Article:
October 11, 2016: LGBT Health
Mark Tambe Keboa, Natalie Hiles, Mary Ellen Macdonald
INTRODUCTION: Improving the oral health of refugees and asylum seekers is a global priority, yet little is known about the overall burden of oral diseases and their causes for this population. OBJECTIVE: To synthesize available evidence on the oral health of, and access to oral health care by this population. METHODS: Using a scoping review methodology, we retrieved 3321 records from eight databases and grey literature; 44 publications met the following inclusion criteria: empirical research focused on refugees and/or asylum seekers' oral health, published between 1990 and 2014 in English, French, Italian, Portuguese, or Spanish...
October 7, 2016: Globalization and Health
Sue Hignett, Alexandra Lang, Laura Pickup, Christine Ives, Mike Fray, Celine McKeown, Sarah Tapley, Matthew Woodward, Paul Bowie
What prevents the delivery of effective, high quality, and safe healthcare in the National Health Service (NHS) in England? This paper presents 760 challenges which 330 NHS staff reported as preventing the delivery of effective, high quality and safe care. Some problems have been known for over 25 years (staff shortages, finance and patient complexity) but other challenges raise questions about the commitment of the NHS to patient and staff safety. For example Organisational Culture leading to 'stifling bureaucracy', 'odds stacked against smooth […] working' and Workload resulting in 'firefighting daily' and 'perpetual crisis mode'...
October 7, 2016: Ergonomics
Christine Dennis, Pamela Baxter, Jenny Ploeg, Susan Blatz
AIMS: A discussion of partnership in the context of family centered care in the acute paediatric setting, through a critical analysis of partnership models. BACKGROUND: Paediatric healthcare practitioners understand the importance of family centered care, but struggle with how to translate the core tenets into action and are confused by several rival terms. Partnering relationships are included in definitions of family centered care, yet less is known about strategies to fully engage or support parents in these partnerships...
October 5, 2016: Journal of Advanced Nursing
Alexis Descatha, Alice Huynh Tuong, Pierre Coninx, Michel Baer, Thomas Loeb, Thomas Despréaux
In massive catastrophic events, occupational health practitioners are more and more frequently involved in the management of such situations. We aim to describe the multiple aspects of the role that occupational health practitioners might play, by focusing on the recent example of the Paris terrorist attack of November 2015. During and after the Paris attack, occupational practitioners, in collaboration with emergency and security professionals, were involved in psychological care, assembling information, follow-up, return-to-work, and improving in-company safety plans...
2016: Frontiers in Public Health
Charlotte Şahin, Olaf Iseringhausen, Kira Hower, Constanze Liebe, Anja Rethmeier-Hanke, Bernd Wedmann
BACKGROUND: Regional planning of healthcare requires special consideration for the complex needs of elderly, multimorbid people living in a domestic environment. In the District of Lippe, a hospital (Klinikum Lippe) and network of ambulatory care physicians (Ärztenetz Lippe) developed and tested a geriatric care network based on case management for geriatric patients living in a domestic environment. MATERIAL AND METHODS: The establishment of the geriatric care network (e...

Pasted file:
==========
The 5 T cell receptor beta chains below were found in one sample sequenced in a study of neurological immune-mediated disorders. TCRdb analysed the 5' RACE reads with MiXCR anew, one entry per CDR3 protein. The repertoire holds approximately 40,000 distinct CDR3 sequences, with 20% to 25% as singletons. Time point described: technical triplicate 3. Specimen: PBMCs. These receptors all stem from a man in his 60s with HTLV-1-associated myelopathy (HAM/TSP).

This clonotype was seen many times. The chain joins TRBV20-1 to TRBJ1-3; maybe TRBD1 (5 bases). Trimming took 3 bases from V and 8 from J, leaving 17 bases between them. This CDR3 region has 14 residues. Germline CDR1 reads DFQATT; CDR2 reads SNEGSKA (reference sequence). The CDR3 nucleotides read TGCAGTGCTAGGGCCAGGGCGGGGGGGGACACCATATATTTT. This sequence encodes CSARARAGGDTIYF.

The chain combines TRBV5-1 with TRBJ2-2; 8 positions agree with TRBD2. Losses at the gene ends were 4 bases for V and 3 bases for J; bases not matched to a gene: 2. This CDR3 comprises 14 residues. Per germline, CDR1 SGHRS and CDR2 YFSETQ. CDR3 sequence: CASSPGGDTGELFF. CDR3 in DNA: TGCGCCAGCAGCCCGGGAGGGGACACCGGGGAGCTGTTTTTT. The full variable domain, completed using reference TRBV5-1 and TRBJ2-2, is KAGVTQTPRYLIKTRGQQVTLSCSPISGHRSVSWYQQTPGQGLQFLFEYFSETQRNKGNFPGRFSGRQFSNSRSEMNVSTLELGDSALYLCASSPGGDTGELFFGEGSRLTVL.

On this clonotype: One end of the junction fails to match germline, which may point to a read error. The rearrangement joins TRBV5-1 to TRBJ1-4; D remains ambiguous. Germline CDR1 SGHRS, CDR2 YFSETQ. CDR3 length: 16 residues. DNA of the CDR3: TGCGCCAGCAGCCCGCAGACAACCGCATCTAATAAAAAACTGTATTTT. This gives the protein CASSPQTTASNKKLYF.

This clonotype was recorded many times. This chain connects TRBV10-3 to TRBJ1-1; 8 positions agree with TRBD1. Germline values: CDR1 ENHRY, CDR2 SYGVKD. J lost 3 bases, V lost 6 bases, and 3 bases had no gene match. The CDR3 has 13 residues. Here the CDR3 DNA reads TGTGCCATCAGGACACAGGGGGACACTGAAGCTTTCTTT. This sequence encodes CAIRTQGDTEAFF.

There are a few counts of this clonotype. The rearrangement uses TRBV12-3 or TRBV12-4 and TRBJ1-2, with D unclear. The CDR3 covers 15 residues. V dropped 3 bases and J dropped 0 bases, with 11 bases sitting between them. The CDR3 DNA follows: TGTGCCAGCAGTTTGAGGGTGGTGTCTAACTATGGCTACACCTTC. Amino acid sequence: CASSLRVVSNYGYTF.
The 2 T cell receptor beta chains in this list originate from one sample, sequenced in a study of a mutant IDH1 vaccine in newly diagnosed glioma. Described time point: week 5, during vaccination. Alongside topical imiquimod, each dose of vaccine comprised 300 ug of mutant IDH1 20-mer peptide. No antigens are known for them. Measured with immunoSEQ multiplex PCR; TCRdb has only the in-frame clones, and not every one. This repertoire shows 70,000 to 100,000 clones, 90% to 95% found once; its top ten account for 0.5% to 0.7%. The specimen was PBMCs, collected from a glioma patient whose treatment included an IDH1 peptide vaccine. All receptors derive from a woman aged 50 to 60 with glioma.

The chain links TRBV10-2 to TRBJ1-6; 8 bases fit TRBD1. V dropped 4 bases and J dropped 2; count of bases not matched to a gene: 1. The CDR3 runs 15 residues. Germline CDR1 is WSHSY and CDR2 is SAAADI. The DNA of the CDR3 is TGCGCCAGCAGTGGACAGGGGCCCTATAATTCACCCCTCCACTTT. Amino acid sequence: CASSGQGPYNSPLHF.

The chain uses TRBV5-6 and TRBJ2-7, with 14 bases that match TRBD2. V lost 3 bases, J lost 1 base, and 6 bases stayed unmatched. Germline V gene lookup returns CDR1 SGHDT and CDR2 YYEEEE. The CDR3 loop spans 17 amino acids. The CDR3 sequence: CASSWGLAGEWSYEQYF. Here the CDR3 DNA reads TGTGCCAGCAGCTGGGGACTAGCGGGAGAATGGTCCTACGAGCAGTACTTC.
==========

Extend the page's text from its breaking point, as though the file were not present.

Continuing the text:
September 30, 2016: Zeitschrift Für Gerontologie und Geriatrie
Jennifer L Marino, Lucy N Lewis, Deborah Bateson, Martha Hickey, S Rachel Skinner
BACKGROUND: Australia's teenage birth rate has fallen to historic lows, but teenage motherhood still occurs and can be challenging for mother and baby. OBJECTIVE: The aim of this article is to review current evidence on the epidemiology and clinical care of teenage pregnancy and parenting, and provide recommendations around management of these young people in Australia. DISCUSSION: Teenage mothers may have experienced family, sexual, and partner violence, family disruption, and socioeconomic disadvantage...
October 2016: Australian Family Physician
Robert C Sibley, Stephen P Reis, Jarrod J MacFarlane, Mark A Reddick, Sanjeeva P Kalva, Patrick D Sutphin
Noninvasive physiologic vascular studies play an important role in the diagnosis and characterization in peripheral arterial disease (PAD) of the lower extremity. These studies evaluate the physiologic parameters of blood flow through segmental arterial pressures, Doppler waveforms, and pulse volume recordings. Collectively, they comprise a powerful toolset for defining the functionality of the arterial system, localizing the site of disease, and providing prognostic data. This technology has been widely adopted by diverse medical specialty practitioners, including radiologists, surgeons, cardiologists, and primary care providers...
September 30, 2016: Radiographics: a Review Publication of the Radiological Society of North America, Inc
Joanne Westwood, Louise M Howard, Nicky Stanley, Cathy Zimmerman, Clare Gerada, Siân Oram
BACKGROUND: Physical and psychological morbidity is high in trafficked people but little is known about their experiences of accessing and using healthcare services while, or after, being trafficked. AIM: To explore trafficked people's access to, and use of, health care during and after trafficking. DESIGN AND SETTING: A mixed-methods study - a cross-sectional survey comprising a structured interview schedule and open-ended questions - was undertaken in trafficked people's accommodation or support service offices across England...
September 26, 2016: British Journal of General Practice: the Journal of the Royal College of General Practitioners
Alice Travers, Vanessa Taylor
INTRODUCTION: Improving end of life care is a national imperative. Unsatisfactory care persists particularly in acute hospitals, with shortcomings, variability in communication and advance care planning identified as fundamental issues. This review explored the literature to identify what is known about the barriers to initiating end-of-life conversations with patients from the perspective of doctors and nurses in the acute hospital setting. METHOD: Six electronic databases were searched for potentially relevant records published between 2008 and 2015...
September 2, 2016: International Journal of Palliative Nursing